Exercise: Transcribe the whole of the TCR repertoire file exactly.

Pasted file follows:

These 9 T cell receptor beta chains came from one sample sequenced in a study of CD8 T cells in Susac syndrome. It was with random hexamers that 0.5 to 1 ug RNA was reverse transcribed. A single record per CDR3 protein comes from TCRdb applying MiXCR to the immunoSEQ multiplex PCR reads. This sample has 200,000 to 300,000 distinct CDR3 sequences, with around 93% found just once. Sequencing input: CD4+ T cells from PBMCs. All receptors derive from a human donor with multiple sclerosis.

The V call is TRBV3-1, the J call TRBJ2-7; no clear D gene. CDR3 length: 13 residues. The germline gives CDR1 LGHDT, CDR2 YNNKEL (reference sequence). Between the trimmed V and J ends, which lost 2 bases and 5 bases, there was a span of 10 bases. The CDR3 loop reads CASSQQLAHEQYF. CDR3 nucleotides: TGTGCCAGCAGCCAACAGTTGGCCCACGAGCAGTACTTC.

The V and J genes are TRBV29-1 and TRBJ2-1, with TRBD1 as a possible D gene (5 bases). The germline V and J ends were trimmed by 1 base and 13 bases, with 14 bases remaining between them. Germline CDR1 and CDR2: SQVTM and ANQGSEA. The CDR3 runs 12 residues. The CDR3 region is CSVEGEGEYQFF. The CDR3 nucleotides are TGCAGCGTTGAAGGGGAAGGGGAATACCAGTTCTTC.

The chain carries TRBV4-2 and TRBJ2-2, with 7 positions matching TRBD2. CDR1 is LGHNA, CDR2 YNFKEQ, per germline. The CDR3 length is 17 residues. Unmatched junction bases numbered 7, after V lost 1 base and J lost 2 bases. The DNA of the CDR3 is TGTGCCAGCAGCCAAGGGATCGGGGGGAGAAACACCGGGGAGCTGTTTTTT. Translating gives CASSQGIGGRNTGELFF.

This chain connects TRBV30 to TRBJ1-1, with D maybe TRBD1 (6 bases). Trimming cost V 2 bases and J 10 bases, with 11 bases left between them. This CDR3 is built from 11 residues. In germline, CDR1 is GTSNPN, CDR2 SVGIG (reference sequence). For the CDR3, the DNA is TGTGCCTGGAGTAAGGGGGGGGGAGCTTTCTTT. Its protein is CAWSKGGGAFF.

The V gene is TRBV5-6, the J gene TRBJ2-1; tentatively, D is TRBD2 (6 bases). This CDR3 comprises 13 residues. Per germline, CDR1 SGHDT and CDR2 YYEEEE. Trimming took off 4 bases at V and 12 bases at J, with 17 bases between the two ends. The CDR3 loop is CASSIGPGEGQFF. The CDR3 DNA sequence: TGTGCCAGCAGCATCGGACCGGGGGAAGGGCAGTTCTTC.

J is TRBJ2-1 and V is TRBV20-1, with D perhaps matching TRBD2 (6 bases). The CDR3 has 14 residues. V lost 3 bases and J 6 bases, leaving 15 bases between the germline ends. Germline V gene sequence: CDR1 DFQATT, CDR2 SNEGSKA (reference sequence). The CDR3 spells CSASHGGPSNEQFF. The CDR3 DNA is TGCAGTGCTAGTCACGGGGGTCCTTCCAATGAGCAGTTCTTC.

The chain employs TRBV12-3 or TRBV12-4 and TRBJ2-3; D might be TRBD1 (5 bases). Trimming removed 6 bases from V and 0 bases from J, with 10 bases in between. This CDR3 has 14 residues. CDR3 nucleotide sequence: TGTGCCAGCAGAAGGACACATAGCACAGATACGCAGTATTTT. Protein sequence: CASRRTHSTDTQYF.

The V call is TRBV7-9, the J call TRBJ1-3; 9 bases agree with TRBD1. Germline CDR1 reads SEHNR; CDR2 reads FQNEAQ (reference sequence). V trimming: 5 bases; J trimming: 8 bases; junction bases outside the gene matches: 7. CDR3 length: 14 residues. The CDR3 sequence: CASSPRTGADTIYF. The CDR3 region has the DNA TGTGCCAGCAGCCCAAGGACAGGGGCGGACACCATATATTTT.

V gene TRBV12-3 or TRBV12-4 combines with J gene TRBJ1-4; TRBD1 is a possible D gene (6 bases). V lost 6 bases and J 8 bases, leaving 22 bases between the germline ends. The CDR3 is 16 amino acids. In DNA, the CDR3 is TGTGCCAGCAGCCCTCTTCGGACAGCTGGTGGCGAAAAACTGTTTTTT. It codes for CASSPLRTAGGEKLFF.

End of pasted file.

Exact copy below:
These 9 T cell receptor beta chains came from one sample sequenced in a study of CD8 T cells in Susac syndrome. It was with random hexamers that 0.5 to 1 ug RNA was reverse transcribed. A single record per CDR3 protein comes from TCRdb applying MiXCR to the immunoSEQ multiplex PCR reads. This sample has 200,000 to 300,000 distinct CDR3 sequences, with around 93% found just once. Sequencing input: CD4+ T cells from PBMCs. All receptors derive from a human donor with multiple sclerosis.

The V call is TRBV3-1, the J call TRBJ2-7; no clear D gene. CDR3 length: 13 residues. The germline gives CDR1 LGHDT, CDR2 YNNKEL (reference sequence). Between the trimmed V and J ends, which lost 2 bases and 5 bases, there was a span of 10 bases. The CDR3 loop reads CASSQQLAHEQYF. CDR3 nucleotides: TGTGCCAGCAGCCAACAGTTGGCCCACGAGCAGTACTTC.

The V and J genes are TRBV29-1 and TRBJ2-1, with TRBD1 as a possible D gene (5 bases). The germline V and J ends were trimmed by 1 base and 13 bases, with 14 bases remaining between them. Germline CDR1 and CDR2: SQVTM and ANQGSEA. The CDR3 runs 12 residues. The CDR3 region is CSVEGEGEYQFF. The CDR3 nucleotides are TGCAGCGTTGAAGGGGAAGGGGAATACCAGTTCTTC.

The chain carries TRBV4-2 and TRBJ2-2, with 7 positions matching TRBD2. CDR1 is LGHNA, CDR2 YNFKEQ, per germline. The CDR3 length is 17 residues. Unmatched junction bases numbered 7, after V lost 1 base and J lost 2 bases. The DNA of the CDR3 is TGTGCCAGCAGCCAAGGGATCGGGGGGAGAAACACCGGGGAGCTGTTTTTT. Translating gives CASSQGIGGRNTGELFF.

This chain connects TRBV30 to TRBJ1-1, with D maybe TRBD1 (6 bases). Trimming cost V 2 bases and J 10 bases, with 11 bases left between them. This CDR3 is built from 11 residues. In germline, CDR1 is GTSNPN, CDR2 SVGIG (reference sequence). For the CDR3, the DNA is TGTGCCTGGAGTAAGGGGGGGGGAGCTTTCTTT. Its protein is CAWSKGGGAFF.

The V gene is TRBV5-6, the J gene TRBJ2-1; tentatively, D is TRBD2 (6 bases). This CDR3 comprises 13 residues. Per germline, CDR1 SGHDT and CDR2 YYEEEE. Trimming took off 4 bases at V and 12 bases at J, with 17 bases between the two ends. The CDR3 loop is CASSIGPGEGQFF. The CDR3 DNA sequence: TGTGCCAGCAGCATCGGACCGGGGGAAGGGCAGTTCTTC.

J is TRBJ2-1 and V is TRBV20-1, with D perhaps matching TRBD2 (6 bases). The CDR3 has 14 residues. V lost 3 bases and J 6 bases, leaving 15 bases between the germline ends. Germline V gene sequence: CDR1 DFQATT, CDR2 SNEGSKA (reference sequence). The CDR3 spells CSASHGGPSNEQFF. The CDR3 DNA is TGCAGTGCTAGTCACGGGGGTCCTTCCAATGAGCAGTTCTTC.

The chain employs TRBV12-3 or TRBV12-4 and TRBJ2-3; D might be TRBD1 (5 bases). Trimming removed 6 bases from V and 0 bases from J, with 10 bases in between. This CDR3 has 14 residues. CDR3 nucleotide sequence: TGTGCCAGCAGAAGGACACATAGCACAGATACGCAGTATTTT. Protein sequence: CASRRTHSTDTQYF.

The V call is TRBV7-9, the J call TRBJ1-3; 9 bases agree with TRBD1. Germline CDR1 reads SEHNR; CDR2 reads FQNEAQ (reference sequence). V trimming: 5 bases; J trimming: 8 bases; junction bases outside the gene matches: 7. CDR3 length: 14 residues. The CDR3 sequence: CASSPRTGADTIYF. The CDR3 region has the DNA TGTGCCAGCAGCCCAAGGACAGGGGCGGACACCATATATTTT.

V gene TRBV12-3 or TRBV12-4 combines with J gene TRBJ1-4; TRBD1 is a possible D gene (6 bases). V lost 6 bases and J 8 bases, leaving 22 bases between the germline ends. The CDR3 is 16 amino acids. In DNA, the CDR3 is TGTGCCAGCAGCCCTCTTCGGACAGCTGGTGGCGAAAAACTGTTTTTT. It codes for CASSPLRTAGGEKLFF.